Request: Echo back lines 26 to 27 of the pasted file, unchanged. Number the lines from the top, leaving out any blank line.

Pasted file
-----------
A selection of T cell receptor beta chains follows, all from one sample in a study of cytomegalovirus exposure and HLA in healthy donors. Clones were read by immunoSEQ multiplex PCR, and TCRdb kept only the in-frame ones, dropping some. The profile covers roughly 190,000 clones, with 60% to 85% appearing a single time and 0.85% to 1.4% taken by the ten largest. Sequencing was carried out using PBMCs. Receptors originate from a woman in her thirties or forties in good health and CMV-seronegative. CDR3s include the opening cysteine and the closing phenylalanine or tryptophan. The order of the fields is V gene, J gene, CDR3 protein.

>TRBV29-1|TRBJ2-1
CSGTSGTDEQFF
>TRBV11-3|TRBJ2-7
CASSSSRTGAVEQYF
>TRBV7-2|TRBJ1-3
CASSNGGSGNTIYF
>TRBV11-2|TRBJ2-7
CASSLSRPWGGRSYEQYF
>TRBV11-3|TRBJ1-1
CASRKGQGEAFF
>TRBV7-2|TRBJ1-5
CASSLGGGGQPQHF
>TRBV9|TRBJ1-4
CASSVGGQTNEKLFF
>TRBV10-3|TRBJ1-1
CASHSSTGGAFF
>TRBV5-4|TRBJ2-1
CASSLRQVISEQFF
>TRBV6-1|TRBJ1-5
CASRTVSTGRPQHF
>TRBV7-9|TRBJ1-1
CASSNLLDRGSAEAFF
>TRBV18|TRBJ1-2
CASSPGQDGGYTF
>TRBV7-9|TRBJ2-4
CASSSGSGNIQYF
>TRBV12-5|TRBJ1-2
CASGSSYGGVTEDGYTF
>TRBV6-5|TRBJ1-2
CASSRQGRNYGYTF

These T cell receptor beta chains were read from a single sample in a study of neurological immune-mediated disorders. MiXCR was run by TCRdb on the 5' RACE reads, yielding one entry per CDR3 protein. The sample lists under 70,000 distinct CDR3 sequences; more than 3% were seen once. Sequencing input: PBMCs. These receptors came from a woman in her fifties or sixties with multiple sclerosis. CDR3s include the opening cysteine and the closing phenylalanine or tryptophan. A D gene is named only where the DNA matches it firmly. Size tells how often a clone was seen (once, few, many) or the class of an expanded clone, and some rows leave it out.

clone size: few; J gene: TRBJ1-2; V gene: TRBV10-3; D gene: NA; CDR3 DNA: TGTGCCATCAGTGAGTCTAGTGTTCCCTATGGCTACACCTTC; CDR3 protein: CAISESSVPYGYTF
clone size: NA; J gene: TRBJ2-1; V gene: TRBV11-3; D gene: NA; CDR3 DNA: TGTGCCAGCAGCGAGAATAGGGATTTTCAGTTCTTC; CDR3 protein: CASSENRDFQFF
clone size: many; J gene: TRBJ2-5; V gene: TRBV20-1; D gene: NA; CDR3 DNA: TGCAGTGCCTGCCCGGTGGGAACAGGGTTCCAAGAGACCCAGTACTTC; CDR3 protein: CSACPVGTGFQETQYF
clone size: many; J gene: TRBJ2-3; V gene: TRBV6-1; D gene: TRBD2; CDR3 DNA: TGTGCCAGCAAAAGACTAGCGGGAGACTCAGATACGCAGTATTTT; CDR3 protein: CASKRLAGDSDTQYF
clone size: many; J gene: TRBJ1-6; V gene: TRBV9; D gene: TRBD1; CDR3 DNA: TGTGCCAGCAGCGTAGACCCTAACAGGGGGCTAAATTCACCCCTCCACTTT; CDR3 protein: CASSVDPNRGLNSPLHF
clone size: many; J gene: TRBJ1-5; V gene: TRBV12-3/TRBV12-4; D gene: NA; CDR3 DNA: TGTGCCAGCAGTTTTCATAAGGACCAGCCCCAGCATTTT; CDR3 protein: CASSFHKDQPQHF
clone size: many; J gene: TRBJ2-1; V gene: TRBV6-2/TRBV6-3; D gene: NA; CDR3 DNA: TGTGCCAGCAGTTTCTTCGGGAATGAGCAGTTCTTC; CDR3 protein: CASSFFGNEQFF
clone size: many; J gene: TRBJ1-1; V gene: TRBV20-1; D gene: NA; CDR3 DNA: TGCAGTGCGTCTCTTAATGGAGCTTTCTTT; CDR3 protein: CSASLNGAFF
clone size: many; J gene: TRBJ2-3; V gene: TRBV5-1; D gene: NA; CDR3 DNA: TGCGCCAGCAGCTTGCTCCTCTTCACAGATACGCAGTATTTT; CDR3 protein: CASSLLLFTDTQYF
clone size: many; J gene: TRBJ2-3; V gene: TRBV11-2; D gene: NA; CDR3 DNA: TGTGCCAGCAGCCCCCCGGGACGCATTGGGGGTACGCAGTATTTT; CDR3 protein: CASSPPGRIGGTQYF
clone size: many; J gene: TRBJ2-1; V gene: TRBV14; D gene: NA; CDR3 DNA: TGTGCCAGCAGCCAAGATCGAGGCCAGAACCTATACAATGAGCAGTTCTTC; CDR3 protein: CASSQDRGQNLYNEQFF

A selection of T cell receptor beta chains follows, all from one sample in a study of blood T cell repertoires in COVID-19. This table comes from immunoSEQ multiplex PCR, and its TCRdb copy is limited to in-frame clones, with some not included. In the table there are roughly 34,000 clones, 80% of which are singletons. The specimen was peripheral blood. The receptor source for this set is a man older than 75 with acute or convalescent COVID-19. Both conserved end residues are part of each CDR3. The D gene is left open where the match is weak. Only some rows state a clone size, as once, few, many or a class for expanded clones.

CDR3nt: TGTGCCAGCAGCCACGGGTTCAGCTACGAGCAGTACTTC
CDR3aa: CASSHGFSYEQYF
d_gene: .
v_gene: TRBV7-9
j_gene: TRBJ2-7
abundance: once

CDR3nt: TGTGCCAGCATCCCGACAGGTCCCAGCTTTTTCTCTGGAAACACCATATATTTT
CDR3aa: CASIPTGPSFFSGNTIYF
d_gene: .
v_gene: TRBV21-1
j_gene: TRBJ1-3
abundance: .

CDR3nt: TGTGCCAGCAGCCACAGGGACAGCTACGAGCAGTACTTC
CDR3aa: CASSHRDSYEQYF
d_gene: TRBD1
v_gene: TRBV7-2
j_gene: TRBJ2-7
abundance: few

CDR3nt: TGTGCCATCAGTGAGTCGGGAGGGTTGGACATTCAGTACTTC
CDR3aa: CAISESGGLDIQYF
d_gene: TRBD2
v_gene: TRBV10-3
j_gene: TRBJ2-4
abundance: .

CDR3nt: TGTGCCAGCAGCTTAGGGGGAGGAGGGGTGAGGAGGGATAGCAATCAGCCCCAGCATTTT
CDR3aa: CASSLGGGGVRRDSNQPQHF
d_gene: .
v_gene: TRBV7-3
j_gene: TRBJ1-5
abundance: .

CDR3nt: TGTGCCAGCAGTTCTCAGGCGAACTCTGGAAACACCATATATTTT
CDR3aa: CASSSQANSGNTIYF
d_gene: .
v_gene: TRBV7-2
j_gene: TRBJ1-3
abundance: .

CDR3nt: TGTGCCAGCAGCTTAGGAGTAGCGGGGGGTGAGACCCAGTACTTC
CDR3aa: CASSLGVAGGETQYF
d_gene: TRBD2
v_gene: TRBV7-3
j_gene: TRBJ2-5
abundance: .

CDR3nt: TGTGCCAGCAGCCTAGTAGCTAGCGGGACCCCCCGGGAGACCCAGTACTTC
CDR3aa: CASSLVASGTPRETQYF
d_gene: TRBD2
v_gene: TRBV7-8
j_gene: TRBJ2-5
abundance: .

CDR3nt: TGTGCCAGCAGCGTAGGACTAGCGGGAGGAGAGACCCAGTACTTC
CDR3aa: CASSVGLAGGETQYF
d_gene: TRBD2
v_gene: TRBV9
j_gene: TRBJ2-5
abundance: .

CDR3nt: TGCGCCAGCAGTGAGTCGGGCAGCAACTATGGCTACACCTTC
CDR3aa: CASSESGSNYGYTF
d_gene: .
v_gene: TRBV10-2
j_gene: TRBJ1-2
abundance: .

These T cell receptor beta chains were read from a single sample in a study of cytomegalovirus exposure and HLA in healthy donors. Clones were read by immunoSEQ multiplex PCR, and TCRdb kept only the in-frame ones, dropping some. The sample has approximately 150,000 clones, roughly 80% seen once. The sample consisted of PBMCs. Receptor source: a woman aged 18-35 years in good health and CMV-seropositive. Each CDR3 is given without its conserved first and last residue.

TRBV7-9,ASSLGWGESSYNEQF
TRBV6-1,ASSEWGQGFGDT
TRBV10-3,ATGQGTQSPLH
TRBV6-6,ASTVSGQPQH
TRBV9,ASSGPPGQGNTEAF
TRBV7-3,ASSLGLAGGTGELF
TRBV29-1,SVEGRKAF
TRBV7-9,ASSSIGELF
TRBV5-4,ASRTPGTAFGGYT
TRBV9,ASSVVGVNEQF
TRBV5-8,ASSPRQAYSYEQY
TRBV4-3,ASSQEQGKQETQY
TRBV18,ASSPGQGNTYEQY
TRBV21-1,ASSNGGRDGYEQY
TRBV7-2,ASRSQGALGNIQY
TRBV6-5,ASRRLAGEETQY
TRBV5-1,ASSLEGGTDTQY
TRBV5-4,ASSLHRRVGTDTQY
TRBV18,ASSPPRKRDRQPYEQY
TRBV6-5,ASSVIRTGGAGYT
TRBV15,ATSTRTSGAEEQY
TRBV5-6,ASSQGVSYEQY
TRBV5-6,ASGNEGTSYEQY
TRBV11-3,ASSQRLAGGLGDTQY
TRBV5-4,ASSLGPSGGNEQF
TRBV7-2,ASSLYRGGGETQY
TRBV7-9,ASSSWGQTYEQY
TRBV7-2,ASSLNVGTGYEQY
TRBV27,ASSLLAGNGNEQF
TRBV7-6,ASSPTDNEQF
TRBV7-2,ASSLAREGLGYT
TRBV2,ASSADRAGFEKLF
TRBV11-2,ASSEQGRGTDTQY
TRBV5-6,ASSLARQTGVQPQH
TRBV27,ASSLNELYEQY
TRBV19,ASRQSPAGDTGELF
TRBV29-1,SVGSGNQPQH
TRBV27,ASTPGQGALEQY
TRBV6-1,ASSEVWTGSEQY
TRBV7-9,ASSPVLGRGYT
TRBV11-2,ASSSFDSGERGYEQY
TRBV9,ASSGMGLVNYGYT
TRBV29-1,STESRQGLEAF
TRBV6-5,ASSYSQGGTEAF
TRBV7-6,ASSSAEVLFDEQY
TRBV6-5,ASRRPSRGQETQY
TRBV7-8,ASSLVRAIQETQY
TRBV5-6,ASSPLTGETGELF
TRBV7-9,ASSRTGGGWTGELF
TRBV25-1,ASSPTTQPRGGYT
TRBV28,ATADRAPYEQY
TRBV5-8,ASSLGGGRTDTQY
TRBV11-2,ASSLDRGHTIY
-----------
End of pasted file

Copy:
>TRBV7-9|TRBJ2-4
CASSSGSGNIQYF